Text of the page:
Shade, The Changing Girl/Wonder Woman Special #1
Writer: Cecil Castellucci
Artist: Mirka Andolfo
Colorist: Marissa Louise
Letterer: Saida Temofonte
Publisher: DC’s Young Animal
Review by Anelise Farris
Shade, The Changing Girl/Wonder Woman Special #1 is part three of “Milk Wars.” If you are familiar with Shade, then you know that she already has a multiplicitous identity, but here Shade is literally divided into multiple parts. Each part represents a different mood: red-dressed Shade represents anger, pink-dressed Shade embodies love, and yellow-dressed Shade is happiness, to name a few.
This emotional task force serves Wonder Wife: Wonder Woman who is no longer the Amazonian goddess but rather a spa-loving, Bupperwear-addicted, vacuuming-expert that embraces all things domesticity. Initially, everything in Shade, The Changing Girl/Wonder Woman Special #1 seems ideal—like giant hot tub ideal, literally. However, fairly quickly the various Shades begin to realize that all is not right in the world. The individual Shades begin to question what they’re feeling, and Happiness makes it her mission to set things right and restore Wonder Wife to her former glory.
There’s a political tone to Shade, The Changing Girl/Wonder Woman Special #1, as it takes us to a women’s rally, and Wonder Wife is continually questioning/being asked if there is more than domestic aspirations for a woman. Although at times it seemed to be a bit heavy handed in disparaging women that might choose a domestic rather than professional life, one of the last lines did a nice job of connecting women rather than separating them: “Every woman plus every woman equals wonder woman.” Just like every woman comes together to make a wonder woman, the “message” here (as much as I hate that approach) seems to be that feeling everything—though not always pleasant—is a better option than hiding or neglecting certain emotions.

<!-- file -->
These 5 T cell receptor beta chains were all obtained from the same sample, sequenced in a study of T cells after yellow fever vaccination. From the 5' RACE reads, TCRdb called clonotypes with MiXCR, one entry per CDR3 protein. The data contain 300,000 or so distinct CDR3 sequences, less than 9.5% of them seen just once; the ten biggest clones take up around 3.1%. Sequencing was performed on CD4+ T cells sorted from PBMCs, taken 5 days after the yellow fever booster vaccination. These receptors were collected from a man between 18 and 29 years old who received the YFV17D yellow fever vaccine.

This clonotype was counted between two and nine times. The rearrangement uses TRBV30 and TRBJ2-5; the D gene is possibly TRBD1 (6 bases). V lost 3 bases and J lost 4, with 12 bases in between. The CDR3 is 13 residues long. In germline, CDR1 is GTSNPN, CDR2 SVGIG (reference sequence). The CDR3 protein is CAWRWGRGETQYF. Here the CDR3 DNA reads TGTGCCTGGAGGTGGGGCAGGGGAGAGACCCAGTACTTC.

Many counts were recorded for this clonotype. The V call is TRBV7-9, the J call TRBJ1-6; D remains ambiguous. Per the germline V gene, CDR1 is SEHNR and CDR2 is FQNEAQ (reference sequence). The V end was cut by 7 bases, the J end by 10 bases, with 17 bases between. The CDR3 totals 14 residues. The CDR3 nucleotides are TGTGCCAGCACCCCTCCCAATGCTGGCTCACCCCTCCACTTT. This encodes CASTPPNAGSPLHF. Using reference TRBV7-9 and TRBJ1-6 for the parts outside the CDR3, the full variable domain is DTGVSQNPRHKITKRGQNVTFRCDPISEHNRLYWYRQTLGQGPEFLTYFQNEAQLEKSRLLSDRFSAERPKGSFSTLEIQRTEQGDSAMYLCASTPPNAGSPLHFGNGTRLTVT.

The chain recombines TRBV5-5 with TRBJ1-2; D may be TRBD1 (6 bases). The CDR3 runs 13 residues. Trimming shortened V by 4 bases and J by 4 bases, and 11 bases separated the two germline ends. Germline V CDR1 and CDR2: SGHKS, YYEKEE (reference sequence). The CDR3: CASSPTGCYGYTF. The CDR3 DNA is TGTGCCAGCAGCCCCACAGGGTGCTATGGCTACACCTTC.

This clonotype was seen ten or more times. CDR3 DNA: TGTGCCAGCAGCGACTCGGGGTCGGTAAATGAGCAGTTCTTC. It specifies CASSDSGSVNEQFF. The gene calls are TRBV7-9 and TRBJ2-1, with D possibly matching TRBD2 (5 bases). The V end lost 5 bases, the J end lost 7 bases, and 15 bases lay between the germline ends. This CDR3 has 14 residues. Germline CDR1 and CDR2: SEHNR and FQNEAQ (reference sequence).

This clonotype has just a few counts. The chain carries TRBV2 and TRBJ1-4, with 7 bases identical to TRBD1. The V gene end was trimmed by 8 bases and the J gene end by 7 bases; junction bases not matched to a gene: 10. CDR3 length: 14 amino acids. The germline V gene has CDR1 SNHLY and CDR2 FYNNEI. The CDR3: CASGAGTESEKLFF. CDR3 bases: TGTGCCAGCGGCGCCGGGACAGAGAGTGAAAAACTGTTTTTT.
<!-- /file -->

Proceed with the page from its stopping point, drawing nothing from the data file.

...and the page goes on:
The art was quite different from traditional Shade, the Changing Girl style. The stiff, more traditional cartoon-style art had trouble holding up to the trippyness of the story that was being told. And, although the pastel colors and line-play in the latter half of the comic did work better, the overwhelming inconsistency just rendered it busy rather than gratifying. Similarly, the panel arrangements in Shade, The Changing Girl/Wonder Woman Special #1 were nonsensical and unnecessary at times.
Verdict: Check it out.
Shade, The Changing Girl/Wonder Woman Special #1 has a heavy moralizing tone and erratic, lackluster art, but that doesn’t mean it’s not an enjoyable read—just know what you’re getting into. There are some terrific lines concerning poetry and some humorous bits about Bupperwear and feelings.
“Milk Wars” will be concluded in Doom Patrol/Justice League of America.